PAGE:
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Killorglin principal awarded research funding

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A Killorglin school principal is one of six awarded a research bursary each valued at €17,612 to engage in critical research on key aspects of Irish-medium and Gaeltacht education.

In total over €100,000 was awarded from An Chomhairle um Oideachas Gaeltachta agus Gaelscolaíochta (COGG) to the six postgraduate students at Mary Immaculate College (MIC).

Caitríona Ní Luasa, principal of Gaelscoil Naomh Séamas in Killorglin, graduated from MIC’s M Oid san Oideachas Lán-Ghaeilge agus Gaeltachta programme.

Caitríona will investigate the roots and potential implications of immersion principals’ practice. Through her research she hopes to develop a school self-evaluation tool, which is rooted in the context of leadership in Irish-medium education.

"Implementation of the school self-evaluation process in the immersion context demands leadership shaped by an immersion-specific knowledge base and skill repertoire," she said.

"Although there is much literature on educational leadership in general that identifies characteristics of a ‘successful’ school leader, meeting the demands placed upon school leaders working in the immersion context is far less researched or well understood – particularly principals in Irish-medium immersion and Gaeltacht schools. My PhD research seeks to address this gap.”

 

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NPWS survey to find out impact of fires

By Michelle Crean The National Parks and Wildlife Service (NPWS) has commissioned a comprehensive survey on the impact of fires over the past four decades – in particular Killarney National Park in April. The tender, worth €300,000, and named ‘Study on the Impact of Fires On The Biodiversity of Killarney National Park’, seeks to find […]

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By Michelle Crean

The National Parks and Wildlife Service (NPWS) has commissioned a comprehensive survey on the impact of fires over the past four decades – in particular Killarney National Park in April.

The tender, worth €300,000, and named ‘Study on the Impact of Fires On The Biodiversity of Killarney National Park’, seeks to find out the biological impacts of the fires in the 26,000 acre park.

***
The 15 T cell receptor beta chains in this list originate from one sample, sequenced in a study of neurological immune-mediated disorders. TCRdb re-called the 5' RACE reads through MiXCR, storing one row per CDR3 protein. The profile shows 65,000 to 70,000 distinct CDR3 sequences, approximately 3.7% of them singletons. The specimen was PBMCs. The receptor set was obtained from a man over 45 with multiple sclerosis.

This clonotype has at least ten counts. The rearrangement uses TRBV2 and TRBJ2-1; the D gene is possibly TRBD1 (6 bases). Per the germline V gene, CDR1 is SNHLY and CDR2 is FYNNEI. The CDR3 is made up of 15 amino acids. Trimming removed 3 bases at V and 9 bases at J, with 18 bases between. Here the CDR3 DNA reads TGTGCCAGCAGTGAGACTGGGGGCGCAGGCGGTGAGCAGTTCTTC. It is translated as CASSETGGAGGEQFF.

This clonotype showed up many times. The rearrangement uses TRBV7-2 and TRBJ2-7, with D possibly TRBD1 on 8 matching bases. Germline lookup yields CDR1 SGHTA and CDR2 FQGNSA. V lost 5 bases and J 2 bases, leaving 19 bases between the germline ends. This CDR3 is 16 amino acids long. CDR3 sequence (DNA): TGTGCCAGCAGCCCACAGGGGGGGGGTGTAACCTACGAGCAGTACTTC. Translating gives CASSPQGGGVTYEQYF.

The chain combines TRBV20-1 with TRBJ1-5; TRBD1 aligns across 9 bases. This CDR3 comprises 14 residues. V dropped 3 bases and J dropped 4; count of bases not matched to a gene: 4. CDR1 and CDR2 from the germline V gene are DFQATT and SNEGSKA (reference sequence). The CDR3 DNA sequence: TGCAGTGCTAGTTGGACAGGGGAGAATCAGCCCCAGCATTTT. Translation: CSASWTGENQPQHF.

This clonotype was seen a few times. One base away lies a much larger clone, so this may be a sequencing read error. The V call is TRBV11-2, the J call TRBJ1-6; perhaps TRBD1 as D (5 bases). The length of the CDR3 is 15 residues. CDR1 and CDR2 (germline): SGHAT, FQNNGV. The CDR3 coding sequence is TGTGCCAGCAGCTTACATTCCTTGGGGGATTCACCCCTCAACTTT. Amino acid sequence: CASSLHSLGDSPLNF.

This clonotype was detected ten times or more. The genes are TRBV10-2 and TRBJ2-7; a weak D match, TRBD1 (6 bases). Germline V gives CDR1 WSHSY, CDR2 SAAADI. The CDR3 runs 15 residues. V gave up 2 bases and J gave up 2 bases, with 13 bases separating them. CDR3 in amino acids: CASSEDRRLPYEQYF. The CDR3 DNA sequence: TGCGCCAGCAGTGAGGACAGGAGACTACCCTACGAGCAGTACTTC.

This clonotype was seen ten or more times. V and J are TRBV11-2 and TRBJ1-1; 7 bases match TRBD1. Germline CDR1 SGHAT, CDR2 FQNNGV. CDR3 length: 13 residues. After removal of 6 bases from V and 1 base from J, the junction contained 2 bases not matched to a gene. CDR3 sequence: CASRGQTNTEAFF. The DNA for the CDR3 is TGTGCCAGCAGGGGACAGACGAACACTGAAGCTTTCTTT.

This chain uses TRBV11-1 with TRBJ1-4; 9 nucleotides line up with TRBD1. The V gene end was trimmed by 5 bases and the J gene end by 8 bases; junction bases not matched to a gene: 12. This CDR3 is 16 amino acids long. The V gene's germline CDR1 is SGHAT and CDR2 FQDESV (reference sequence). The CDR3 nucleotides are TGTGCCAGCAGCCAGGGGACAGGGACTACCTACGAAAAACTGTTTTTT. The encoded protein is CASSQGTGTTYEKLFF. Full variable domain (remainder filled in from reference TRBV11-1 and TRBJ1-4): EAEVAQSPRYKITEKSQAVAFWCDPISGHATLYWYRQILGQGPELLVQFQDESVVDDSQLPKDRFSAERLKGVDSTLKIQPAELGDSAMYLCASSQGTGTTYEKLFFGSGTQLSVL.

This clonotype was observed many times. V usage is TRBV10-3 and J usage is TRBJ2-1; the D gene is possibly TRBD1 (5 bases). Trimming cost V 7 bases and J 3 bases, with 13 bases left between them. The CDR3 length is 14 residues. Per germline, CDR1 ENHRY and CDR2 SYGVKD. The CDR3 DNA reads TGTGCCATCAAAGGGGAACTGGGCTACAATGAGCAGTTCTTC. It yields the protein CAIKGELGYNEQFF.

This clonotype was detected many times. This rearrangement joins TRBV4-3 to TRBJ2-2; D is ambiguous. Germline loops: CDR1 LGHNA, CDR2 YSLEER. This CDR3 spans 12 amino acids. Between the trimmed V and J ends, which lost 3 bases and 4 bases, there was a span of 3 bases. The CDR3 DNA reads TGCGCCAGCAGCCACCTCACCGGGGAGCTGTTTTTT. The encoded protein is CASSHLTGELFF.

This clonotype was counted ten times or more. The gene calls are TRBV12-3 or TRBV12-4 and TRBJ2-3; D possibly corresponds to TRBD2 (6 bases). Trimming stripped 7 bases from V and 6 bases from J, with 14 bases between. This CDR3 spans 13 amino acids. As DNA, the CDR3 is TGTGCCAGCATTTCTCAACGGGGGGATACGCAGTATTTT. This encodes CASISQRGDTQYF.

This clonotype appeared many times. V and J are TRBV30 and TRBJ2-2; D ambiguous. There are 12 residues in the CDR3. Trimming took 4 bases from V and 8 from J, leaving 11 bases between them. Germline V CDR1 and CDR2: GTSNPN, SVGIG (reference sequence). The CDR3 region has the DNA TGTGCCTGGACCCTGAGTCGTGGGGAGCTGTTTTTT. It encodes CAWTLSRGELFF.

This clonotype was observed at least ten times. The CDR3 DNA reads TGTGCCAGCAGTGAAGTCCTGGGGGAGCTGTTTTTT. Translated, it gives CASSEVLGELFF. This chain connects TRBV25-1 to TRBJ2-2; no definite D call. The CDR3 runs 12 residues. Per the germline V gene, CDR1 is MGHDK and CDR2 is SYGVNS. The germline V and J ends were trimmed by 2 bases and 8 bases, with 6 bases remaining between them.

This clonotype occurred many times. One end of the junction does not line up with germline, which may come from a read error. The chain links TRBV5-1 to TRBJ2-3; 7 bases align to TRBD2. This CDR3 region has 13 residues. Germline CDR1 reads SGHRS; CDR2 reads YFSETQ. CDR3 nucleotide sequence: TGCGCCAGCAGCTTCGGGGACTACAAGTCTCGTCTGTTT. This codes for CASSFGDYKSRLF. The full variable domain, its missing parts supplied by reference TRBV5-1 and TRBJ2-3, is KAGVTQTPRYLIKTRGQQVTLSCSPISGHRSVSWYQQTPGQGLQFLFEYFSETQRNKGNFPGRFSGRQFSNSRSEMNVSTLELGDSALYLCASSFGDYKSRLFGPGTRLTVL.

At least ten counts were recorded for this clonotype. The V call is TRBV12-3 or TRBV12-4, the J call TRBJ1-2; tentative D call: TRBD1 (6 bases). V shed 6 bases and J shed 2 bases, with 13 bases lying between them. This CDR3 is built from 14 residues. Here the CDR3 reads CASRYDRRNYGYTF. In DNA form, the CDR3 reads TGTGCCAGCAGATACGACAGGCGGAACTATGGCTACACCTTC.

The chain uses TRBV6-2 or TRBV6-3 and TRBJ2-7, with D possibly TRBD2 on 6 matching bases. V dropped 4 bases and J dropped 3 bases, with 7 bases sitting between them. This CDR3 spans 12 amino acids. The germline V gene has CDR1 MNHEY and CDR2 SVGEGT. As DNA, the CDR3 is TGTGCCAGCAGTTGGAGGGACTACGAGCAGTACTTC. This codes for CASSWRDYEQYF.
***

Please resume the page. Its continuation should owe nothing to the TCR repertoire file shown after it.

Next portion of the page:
The fires in April burned from Friday night on April 23 until around 12pm the following Monday when they were finally brought under control.

Parts of the Park were scorched resulting in flora and fauna being wiped out. Some fires came as close as 10 metres to a church and school in the Black Valley area.

Fires raged near Tomies Wood and fire crews from five different districts quenched fires near the properties under threat. A real threat was for The Oak Woods but fire fighters managed to avert danger.

The fire is believed to have begun on the Kenmare Road area escalated by the strong winds.

“The purpose of this tender is to commission a comprehensive survey of the impacts, and the chrono-sequence of fire recovery or otherwise, on lands burned over the past four decades, as well as surveys in unburned areas, in order to assess the biological impacts of the fires, in particular the fire of April 2021, on the biodiversity of Killarney National Park,” an NPWS spokesperson told the Killarney Advertiser.

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Killarney spin will bring comfort to patients

By Michelle Crean Ahead of this year’s ladies only 54321 Challenge a number of spinathons are taking place, including in Killarney town. Sunday, August 15 a group of 10 ladies plan a spinathon day in Killarney ahead of their four day epic adventure from Thursday, August 19 to Sunday 22. This year due to COVID […]

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By Michelle Crean

Ahead of this year’s ladies only 54321 Challenge a number of spinathons are taking place, including in Killarney town.

Sunday, August 15 a group of 10 ladies plan a spinathon day in Killarney ahead of their four day epic adventure from Thursday, August 19 to Sunday 22.

This year due to COVID restrictions the 54321 team will run with two teams of five people, all female – who are raising funds for one single charity – Comfort for Chemo Kerry.

Their four day challenge will include a cycle the Ring of Kerry on day one (Thursday 19), a climb up Carrantuohil on day two (Friday 20), a cycle from Killarney to the foot of Cnoc Na Tobair and then climb Cnoc Na Tobair on day three (Saturday 21) finishing off with a cycle of the Skellig Ring on day four (Sunday 22).

In advance of the ninth annual challenge they will first participate in the spinathons at various locations to help raise much needed funds for this year’s chosen charity.

The first of the spinathons will take place on Saturday, July 31 in Listowel, Killorglin, Dingle, Cahersiveen. On the day volunteers will take to the spinning bikes from 10am to 5pm in different locations around these towns.
This will be followed by Killarney on Sunday, August 15, and Tralee on Saturday, August 28.

When choosing this year’s charity, organisers contacted a past participant and a dear friend, Mairead Dunphy from Glencar who is currently on her own journey with cancer.

“We wanted to show our support to Mairead and knowing that she would like to support those who have supported her on her journey so far, she had already being looking at ideas to raise much needed funds for Comfort for Chemo Kerry,” TJ O’Connor said.

“Please support Comfort for Chemo Kerry by giving what you can.”

For more information about the spinathons go to www.54321challenge.org or the Comfort for Chemo Kerry Facebook page for online donation information.

There’s also a GoFundMe page: ‘Comfort for Chemo Kerry – 54321 Challenge 2021’ which has a €20,000 target set up.

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